Health

Alabama prisons detail staffing hikes in mental health case

The Associated Press
Posted: Oct. 10, 2017 7:00 am Updated: Oct. 10, 2017 3:43 pm

MONTGOMERY, Ala. (AP) Alabama prison officials told a federal judge they are increasing staffing as part of a court case over mental health treatment, but they can't do anything permanent without more money.

The state has increased recruiting efforts and is enlarging the size of its training classes for correctional officers, according to a document filed by the Department of Corrections in federal court Monday. The agency said it began a process more than two months ago to almost double mental health staffing in prisons.

But making improvements in the system will require about $10 million annually that Corrections doesn't have, the agency said, and it says it's up to the governor and the Legislature to provide the money.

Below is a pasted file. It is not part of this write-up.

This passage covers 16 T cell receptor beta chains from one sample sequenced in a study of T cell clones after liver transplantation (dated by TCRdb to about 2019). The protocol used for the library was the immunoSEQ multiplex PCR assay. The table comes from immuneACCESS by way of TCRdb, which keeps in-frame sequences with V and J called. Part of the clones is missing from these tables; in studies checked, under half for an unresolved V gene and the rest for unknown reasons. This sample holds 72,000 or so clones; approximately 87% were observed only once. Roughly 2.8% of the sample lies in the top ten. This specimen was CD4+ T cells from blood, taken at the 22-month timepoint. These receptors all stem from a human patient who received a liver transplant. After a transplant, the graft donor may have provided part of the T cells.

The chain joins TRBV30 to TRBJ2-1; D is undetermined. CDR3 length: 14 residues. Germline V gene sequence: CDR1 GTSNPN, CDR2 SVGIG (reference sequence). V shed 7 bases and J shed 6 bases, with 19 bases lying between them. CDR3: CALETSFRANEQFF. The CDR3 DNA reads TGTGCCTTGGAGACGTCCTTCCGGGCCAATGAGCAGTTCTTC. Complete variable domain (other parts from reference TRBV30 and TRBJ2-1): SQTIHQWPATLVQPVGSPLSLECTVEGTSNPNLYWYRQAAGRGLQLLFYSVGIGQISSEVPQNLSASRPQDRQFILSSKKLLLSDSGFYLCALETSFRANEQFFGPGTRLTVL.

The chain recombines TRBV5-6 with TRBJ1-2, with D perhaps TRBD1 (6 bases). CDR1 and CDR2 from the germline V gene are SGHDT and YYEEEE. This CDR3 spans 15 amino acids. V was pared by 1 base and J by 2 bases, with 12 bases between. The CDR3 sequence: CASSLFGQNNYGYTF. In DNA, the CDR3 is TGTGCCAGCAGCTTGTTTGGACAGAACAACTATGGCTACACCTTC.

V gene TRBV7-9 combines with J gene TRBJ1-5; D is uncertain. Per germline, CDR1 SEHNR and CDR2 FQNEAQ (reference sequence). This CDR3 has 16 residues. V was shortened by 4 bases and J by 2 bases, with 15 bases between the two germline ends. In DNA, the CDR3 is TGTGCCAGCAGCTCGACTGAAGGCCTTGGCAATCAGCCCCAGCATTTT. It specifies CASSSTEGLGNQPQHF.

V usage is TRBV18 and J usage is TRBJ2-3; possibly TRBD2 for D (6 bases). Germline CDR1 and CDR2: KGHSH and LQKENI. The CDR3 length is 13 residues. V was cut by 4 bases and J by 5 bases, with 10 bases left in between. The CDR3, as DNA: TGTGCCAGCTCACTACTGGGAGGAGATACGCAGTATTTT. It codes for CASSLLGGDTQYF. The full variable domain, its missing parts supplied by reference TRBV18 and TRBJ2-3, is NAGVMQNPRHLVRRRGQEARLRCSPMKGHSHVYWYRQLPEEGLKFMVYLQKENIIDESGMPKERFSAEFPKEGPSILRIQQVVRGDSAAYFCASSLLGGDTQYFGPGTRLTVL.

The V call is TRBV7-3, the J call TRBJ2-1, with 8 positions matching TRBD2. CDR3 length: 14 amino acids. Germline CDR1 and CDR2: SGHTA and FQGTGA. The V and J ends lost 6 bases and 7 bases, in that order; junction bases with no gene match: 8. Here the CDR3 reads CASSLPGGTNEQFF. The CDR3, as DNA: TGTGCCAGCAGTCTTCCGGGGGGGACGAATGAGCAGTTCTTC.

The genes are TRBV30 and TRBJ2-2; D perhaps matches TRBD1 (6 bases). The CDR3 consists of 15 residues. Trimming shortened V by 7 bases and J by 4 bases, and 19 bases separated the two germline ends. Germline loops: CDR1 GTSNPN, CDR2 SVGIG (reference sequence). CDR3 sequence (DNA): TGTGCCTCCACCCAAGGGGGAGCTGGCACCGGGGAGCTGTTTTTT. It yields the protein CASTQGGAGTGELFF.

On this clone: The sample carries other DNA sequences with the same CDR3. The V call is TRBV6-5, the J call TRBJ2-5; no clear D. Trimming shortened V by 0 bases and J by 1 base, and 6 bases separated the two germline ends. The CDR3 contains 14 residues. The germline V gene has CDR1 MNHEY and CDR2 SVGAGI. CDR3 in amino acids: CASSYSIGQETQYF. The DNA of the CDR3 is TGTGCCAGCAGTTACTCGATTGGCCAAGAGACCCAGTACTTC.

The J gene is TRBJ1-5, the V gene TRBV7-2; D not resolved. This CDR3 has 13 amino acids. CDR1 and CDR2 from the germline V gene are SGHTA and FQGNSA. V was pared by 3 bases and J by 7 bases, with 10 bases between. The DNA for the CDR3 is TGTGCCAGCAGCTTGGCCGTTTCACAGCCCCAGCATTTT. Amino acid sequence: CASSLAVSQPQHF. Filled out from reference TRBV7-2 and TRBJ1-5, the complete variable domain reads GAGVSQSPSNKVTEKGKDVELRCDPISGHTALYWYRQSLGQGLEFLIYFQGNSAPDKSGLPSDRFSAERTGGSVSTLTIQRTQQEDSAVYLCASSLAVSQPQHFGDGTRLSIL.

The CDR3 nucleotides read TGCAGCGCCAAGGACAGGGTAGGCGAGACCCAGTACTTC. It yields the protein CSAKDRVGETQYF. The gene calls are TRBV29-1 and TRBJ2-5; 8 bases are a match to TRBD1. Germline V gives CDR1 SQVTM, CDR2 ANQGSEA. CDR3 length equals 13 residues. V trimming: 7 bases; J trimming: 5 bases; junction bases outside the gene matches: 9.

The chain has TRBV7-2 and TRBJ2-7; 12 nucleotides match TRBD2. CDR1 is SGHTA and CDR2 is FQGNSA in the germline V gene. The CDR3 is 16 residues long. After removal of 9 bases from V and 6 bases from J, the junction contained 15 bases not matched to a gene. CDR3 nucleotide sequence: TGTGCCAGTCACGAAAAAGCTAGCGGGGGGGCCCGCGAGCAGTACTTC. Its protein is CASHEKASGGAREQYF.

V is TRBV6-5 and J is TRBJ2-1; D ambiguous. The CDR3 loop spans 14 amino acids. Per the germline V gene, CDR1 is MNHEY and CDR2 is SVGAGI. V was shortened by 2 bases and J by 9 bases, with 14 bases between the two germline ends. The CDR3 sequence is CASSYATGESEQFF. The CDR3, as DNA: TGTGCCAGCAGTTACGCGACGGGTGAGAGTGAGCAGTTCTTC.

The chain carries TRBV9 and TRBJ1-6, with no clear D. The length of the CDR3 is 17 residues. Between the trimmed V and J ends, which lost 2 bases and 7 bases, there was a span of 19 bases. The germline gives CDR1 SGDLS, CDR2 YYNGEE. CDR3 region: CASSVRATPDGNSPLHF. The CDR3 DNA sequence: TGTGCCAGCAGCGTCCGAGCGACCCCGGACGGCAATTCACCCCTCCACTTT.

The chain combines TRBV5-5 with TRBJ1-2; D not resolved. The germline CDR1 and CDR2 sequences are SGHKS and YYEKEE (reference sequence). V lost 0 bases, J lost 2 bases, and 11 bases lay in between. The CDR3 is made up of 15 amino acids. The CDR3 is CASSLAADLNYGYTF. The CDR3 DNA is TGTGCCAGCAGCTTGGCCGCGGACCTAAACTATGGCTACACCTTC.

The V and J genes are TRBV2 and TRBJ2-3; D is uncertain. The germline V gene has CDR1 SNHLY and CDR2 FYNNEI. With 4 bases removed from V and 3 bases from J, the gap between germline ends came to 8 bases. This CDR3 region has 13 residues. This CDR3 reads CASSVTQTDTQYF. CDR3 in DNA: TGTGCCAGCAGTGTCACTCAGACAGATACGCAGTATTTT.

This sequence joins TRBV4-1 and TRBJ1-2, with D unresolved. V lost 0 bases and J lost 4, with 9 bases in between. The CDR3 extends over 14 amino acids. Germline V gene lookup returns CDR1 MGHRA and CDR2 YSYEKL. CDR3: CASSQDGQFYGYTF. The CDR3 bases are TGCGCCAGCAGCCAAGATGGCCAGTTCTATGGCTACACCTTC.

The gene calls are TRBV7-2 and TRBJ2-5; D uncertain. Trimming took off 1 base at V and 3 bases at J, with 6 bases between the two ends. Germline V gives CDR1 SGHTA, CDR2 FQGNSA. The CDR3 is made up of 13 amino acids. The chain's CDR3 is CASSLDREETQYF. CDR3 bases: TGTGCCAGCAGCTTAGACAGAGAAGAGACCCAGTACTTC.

The department said it reserved the right to withdraw the plan if money isn't made available to fund it.

A federal judge earlier this year declared mental health treatment in Alabama prisons to be "horrendously inadequate."

Dozens of inmates sued the prison system in 2014, accusing the state of failing to provide basic medical and mental health care. About 3,300 inmates in state prisons have been identified as having a mental health condition.

After ruling against the state in June, U.S. District Judge Myron Thompson ordered the two sides to attempt mediation on a proposed remedy through the summer. If a joint agreement cannot be reached, the court will consider suggestions from both sides in the fall.

The state said consultants had visited staffing requirements in three prisons and would evaluate 11 remaining prisons if approved by the court.

Sign up for Email Alerts